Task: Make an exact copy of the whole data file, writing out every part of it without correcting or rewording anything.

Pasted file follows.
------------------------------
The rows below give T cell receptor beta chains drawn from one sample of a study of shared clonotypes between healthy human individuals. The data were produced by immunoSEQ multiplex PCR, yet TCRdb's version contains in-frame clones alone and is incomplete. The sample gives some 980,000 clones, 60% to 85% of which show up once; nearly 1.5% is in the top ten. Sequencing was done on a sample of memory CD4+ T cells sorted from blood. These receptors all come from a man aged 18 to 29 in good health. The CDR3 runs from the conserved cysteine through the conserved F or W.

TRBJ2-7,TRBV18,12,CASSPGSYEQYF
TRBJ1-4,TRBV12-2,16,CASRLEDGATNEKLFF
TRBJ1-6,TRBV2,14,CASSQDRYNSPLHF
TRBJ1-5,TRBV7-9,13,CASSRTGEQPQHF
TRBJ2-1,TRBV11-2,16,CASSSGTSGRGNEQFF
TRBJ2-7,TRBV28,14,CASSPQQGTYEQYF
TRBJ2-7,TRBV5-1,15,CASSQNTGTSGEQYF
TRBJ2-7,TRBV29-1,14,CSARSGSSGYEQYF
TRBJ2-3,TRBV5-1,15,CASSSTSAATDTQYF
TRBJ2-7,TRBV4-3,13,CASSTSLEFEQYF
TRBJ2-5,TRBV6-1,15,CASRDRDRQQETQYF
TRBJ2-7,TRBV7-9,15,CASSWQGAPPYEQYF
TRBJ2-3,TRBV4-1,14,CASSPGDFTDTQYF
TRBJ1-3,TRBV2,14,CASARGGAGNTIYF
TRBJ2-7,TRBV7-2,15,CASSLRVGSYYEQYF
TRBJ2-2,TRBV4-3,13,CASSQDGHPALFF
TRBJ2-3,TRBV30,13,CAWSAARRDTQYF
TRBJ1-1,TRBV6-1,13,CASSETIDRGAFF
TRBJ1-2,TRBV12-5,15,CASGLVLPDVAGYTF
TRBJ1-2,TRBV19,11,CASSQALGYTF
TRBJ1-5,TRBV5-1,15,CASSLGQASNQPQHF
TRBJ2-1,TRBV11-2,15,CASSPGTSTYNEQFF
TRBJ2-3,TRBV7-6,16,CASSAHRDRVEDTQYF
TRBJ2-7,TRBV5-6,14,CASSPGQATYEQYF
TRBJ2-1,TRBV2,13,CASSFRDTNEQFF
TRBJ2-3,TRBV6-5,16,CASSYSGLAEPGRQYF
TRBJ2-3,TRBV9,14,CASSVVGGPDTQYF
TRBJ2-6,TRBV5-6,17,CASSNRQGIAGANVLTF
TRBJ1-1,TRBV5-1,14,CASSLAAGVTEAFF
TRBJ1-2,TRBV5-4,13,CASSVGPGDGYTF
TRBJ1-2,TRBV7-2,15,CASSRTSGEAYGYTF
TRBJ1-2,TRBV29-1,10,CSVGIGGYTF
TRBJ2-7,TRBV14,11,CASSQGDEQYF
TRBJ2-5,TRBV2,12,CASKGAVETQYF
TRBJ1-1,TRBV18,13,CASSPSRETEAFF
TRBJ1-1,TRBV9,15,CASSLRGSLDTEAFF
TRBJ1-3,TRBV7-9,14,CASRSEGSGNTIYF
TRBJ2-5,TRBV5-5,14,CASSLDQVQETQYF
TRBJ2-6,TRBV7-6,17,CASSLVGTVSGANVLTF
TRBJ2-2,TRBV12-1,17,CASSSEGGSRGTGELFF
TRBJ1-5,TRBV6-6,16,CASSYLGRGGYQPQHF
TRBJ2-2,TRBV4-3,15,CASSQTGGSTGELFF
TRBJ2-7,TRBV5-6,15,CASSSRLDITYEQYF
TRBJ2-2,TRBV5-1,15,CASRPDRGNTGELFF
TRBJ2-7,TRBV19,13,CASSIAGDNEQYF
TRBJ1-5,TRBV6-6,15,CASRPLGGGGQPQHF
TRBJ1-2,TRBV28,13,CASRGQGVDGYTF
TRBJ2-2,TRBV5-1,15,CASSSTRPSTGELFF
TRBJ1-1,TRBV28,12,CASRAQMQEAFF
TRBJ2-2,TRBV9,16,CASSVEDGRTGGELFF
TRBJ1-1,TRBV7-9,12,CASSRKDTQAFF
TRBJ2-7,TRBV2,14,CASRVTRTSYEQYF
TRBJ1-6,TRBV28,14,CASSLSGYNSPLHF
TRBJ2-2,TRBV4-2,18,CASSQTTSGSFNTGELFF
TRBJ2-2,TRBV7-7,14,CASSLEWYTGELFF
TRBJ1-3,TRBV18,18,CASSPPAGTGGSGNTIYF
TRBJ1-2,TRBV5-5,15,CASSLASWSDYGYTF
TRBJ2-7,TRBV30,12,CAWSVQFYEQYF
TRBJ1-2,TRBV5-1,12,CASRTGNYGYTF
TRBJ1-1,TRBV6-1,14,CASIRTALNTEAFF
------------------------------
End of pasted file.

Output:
The rows below give T cell receptor beta chains drawn from one sample of a study of shared clonotypes between healthy human individuals. The data were produced by immunoSEQ multiplex PCR, yet TCRdb's version contains in-frame clones alone and is incomplete. The sample gives some 980,000 clones, 60% to 85% of which show up once; nearly 1.5% is in the top ten. Sequencing was done on a sample of memory CD4+ T cells sorted from blood. These receptors all come from a man aged 18 to 29 in good health. The CDR3 runs from the conserved cysteine through the conserved F or W.

TRBJ2-7,TRBV18,12,CASSPGSYEQYF
TRBJ1-4,TRBV12-2,16,CASRLEDGATNEKLFF
TRBJ1-6,TRBV2,14,CASSQDRYNSPLHF
TRBJ1-5,TRBV7-9,13,CASSRTGEQPQHF
TRBJ2-1,TRBV11-2,16,CASSSGTSGRGNEQFF
TRBJ2-7,TRBV28,14,CASSPQQGTYEQYF
TRBJ2-7,TRBV5-1,15,CASSQNTGTSGEQYF
TRBJ2-7,TRBV29-1,14,CSARSGSSGYEQYF
TRBJ2-3,TRBV5-1,15,CASSSTSAATDTQYF
TRBJ2-7,TRBV4-3,13,CASSTSLEFEQYF
TRBJ2-5,TRBV6-1,15,CASRDRDRQQETQYF
TRBJ2-7,TRBV7-9,15,CASSWQGAPPYEQYF
TRBJ2-3,TRBV4-1,14,CASSPGDFTDTQYF
TRBJ1-3,TRBV2,14,CASARGGAGNTIYF
TRBJ2-7,TRBV7-2,15,CASSLRVGSYYEQYF
TRBJ2-2,TRBV4-3,13,CASSQDGHPALFF
TRBJ2-3,TRBV30,13,CAWSAARRDTQYF
TRBJ1-1,TRBV6-1,13,CASSETIDRGAFF
TRBJ1-2,TRBV12-5,15,CASGLVLPDVAGYTF
TRBJ1-2,TRBV19,11,CASSQALGYTF
TRBJ1-5,TRBV5-1,15,CASSLGQASNQPQHF
TRBJ2-1,TRBV11-2,15,CASSPGTSTYNEQFF
TRBJ2-3,TRBV7-6,16,CASSAHRDRVEDTQYF
TRBJ2-7,TRBV5-6,14,CASSPGQATYEQYF
TRBJ2-1,TRBV2,13,CASSFRDTNEQFF
TRBJ2-3,TRBV6-5,16,CASSYSGLAEPGRQYF
TRBJ2-3,TRBV9,14,CASSVVGGPDTQYF
TRBJ2-6,TRBV5-6,17,CASSNRQGIAGANVLTF
TRBJ1-1,TRBV5-1,14,CASSLAAGVTEAFF
TRBJ1-2,TRBV5-4,13,CASSVGPGDGYTF
TRBJ1-2,TRBV7-2,15,CASSRTSGEAYGYTF
TRBJ1-2,TRBV29-1,10,CSVGIGGYTF
TRBJ2-7,TRBV14,11,CASSQGDEQYF
TRBJ2-5,TRBV2,12,CASKGAVETQYF
TRBJ1-1,TRBV18,13,CASSPSRETEAFF
TRBJ1-1,TRBV9,15,CASSLRGSLDTEAFF
TRBJ1-3,TRBV7-9,14,CASRSEGSGNTIYF
TRBJ2-5,TRBV5-5,14,CASSLDQVQETQYF
TRBJ2-6,TRBV7-6,17,CASSLVGTVSGANVLTF
TRBJ2-2,TRBV12-1,17,CASSSEGGSRGTGELFF
TRBJ1-5,TRBV6-6,16,CASSYLGRGGYQPQHF
TRBJ2-2,TRBV4-3,15,CASSQTGGSTGELFF
TRBJ2-7,TRBV5-6,15,CASSSRLDITYEQYF
TRBJ2-2,TRBV5-1,15,CASRPDRGNTGELFF
TRBJ2-7,TRBV19,13,CASSIAGDNEQYF
TRBJ1-5,TRBV6-6,15,CASRPLGGGGQPQHF
TRBJ1-2,TRBV28,13,CASRGQGVDGYTF
TRBJ2-2,TRBV5-1,15,CASSSTRPSTGELFF
TRBJ1-1,TRBV28,12,CASRAQMQEAFF
TRBJ2-2,TRBV9,16,CASSVEDGRTGGELFF
TRBJ1-1,TRBV7-9,12,CASSRKDTQAFF
TRBJ2-7,TRBV2,14,CASRVTRTSYEQYF
TRBJ1-6,TRBV28,14,CASSLSGYNSPLHF
TRBJ2-2,TRBV4-2,18,CASSQTTSGSFNTGELFF
TRBJ2-2,TRBV7-7,14,CASSLEWYTGELFF
TRBJ1-3,TRBV18,18,CASSPPAGTGGSGNTIYF
TRBJ1-2,TRBV5-5,15,CASSLASWSDYGYTF
TRBJ2-7,TRBV30,12,CAWSVQFYEQYF
TRBJ1-2,TRBV5-1,12,CASRTGNYGYTF
TRBJ1-1,TRBV6-1,14,CASIRTALNTEAFF